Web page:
If your credit history is less than stellar or even if you are self-employed, you may need to show additional information and may not qualify for some of the best rates.
“You need to show no late payments on credit cards and a good revolving credit situation,” says Major Allen. “If you had a bankruptcy or consumer debt proposal, for example, you would need to show proof of discharge two years before application. Showing re-established credit is also beneficial, such as a car loan, or a loan for an RRSP. Being self-employed also comes with a few other requirements. Things like a two-year average of earnings and notice of assessment from Revenue Canada.”
New or Temporary Canadians also have a few things to consider when determining their mortgage. Knowing this before starting your home search will help make things go smoothly, she says.
A Pinch of Time
When looking at the interest rates available across institutions, keep an eye on the length of the loan or term offered. Mortgage rates can vary greatly by the term chosen.
“Consider your risk tolerance and short-term plans. For example, if you plan to refinance in a couple of years or move in a year or two, then a five-year fixed rate is probably not the best choice,” explains Major Allen. The lower the rate, the more restrictions you may encounter like early pay-out or selling before the term ends.
Amortization also plays a role in the decision process. The best mortgage rates are usually for amortizations of 25 years or less. If you want a longer payback period, most will add a surcharge. Some have a minimum amortization of 15 years.
Similarly, think seriously about the closing date you choose. The longer an institution needs to guarantee a rate for you, the more they will charge. The best scenario would be a closing date within 30 days. The maximum length most lending institutions will guarantee a rate is 90 to 120 days.
A Twist of Loan Type
When considering your loan type, you need to decide what level of risk you wish to take and how long you plan to stay in your home. A variable-rate means the interest rate will fluctuate during the term of the loan. Fixed means the interest rate stays the same for the term. Fixed rates generally offer more security and stability.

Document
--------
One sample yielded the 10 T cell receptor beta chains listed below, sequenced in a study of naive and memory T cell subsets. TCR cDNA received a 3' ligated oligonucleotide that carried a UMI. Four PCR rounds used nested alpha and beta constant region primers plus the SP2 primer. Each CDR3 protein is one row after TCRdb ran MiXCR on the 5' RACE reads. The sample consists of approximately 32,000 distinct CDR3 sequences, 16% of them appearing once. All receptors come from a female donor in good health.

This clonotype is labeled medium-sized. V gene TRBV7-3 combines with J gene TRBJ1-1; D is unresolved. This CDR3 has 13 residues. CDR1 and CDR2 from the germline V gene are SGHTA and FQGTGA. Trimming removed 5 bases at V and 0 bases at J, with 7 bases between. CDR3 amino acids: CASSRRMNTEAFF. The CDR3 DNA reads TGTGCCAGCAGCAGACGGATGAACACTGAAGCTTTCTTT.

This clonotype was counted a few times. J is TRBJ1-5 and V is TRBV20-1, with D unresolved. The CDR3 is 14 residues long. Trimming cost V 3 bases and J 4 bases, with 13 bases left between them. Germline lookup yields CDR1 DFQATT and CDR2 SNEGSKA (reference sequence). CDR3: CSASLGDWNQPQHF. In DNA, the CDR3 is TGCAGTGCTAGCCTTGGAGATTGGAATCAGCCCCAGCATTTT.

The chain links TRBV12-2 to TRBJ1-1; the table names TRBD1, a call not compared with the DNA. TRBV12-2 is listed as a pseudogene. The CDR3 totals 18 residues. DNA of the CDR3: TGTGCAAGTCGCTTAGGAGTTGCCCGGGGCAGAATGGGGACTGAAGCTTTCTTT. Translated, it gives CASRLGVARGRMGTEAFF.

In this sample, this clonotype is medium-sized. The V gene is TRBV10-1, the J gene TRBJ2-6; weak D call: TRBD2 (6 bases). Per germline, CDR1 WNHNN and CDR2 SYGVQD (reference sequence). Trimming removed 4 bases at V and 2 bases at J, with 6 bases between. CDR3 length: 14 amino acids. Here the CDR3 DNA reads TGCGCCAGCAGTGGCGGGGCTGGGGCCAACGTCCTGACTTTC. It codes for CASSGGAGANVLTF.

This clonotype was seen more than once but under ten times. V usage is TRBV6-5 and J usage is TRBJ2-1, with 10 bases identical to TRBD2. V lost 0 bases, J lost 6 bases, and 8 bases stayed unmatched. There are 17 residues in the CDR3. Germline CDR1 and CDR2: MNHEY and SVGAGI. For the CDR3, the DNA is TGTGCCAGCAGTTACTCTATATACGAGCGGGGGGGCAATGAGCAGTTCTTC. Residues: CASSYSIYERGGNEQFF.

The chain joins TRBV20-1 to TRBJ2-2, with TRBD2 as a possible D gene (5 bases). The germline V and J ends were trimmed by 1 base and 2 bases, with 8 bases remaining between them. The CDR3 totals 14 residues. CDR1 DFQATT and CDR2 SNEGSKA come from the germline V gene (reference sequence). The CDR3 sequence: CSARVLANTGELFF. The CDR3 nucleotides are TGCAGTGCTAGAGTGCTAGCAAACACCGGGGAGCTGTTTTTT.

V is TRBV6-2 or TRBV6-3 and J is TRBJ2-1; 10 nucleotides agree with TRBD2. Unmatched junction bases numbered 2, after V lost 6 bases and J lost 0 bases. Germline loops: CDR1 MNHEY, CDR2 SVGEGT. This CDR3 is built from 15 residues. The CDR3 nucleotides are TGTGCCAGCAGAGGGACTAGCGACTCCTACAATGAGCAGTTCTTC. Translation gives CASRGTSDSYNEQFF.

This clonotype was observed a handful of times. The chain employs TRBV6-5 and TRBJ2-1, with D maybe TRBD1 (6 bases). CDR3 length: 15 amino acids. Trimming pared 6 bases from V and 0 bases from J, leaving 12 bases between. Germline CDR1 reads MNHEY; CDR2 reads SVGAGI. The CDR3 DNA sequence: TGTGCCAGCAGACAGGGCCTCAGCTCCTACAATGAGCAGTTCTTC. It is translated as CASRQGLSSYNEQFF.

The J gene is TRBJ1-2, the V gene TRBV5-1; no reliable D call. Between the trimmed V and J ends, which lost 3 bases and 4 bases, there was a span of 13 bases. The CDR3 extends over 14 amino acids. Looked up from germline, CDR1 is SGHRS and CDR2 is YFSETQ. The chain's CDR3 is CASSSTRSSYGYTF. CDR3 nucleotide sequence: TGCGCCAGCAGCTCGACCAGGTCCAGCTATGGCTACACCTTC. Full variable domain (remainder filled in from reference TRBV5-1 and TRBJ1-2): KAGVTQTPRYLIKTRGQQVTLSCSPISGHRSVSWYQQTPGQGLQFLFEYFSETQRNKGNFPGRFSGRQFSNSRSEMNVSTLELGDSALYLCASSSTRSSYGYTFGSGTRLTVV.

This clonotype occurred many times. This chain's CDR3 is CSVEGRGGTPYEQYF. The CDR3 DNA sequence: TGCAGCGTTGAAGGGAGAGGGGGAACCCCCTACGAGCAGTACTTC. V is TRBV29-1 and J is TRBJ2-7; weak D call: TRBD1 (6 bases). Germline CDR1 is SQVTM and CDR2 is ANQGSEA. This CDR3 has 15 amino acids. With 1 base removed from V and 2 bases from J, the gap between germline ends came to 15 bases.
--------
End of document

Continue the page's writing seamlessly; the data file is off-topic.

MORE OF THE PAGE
If you plan to stay in your home for the long-haul, having a long term with a fixed rate might be the most advantageous. However, if you plan to be there for less than five years, it may not work for you. Variable rates come in handy if you want more flexibility, and there are potential savings if you don’t mind the risk.
Mix in Monthly Income and Debt Ratio to Determine Affordability
Laying out all the necessary ingredients to determine your monthly mortgage payment won’t mean much in the end if you don’t know what you can afford.
“Many home buyers will say well that’s what I am paying for rent, and I am comfortable with this amount,” says Major Allen. “However, I usually have them go through the budget process to determine exactly what they can afford. We always discuss debt load.”
She explains there is often confusion when discussing debt. Lenders will often take, for example, three per cent of the outstanding balance on a credit card plus the monthly payment amount.
“When looking at what you can afford, we look at debt load, gross income, estimate property taxes, heat, and down payment particulars,” adds Major Allen. “We also take into consideration the Stress Test.”
The Bank of Canada Stress Test means you need to qualify for your mortgage loan as if you are paying a rate of 5.19 per cent even if you have a better rate. It exists to ensure you can afford your home if rates go up. Everyone buying a home must pass the stress test.
Sprinkle in Equity
Why is home equity important to know? Home equity is how much of your home you own at any given time. It is the difference between what you owe on your mortgage and the home’s value. Until your mortgage is paid off, the lender will have a lien on the property. Knowing your equity, you can determine what you can borrow against your home using lines of credit or second mortgages. It may give you more leverage with additional loans for home maintenance, for example.
Although trying to figure out your home mortgage payment may not seem as simple as following a recipe, knowing what the ingredients are ahead of time and seeking the early and ongoing advice of a professional, it will be a piece of cake!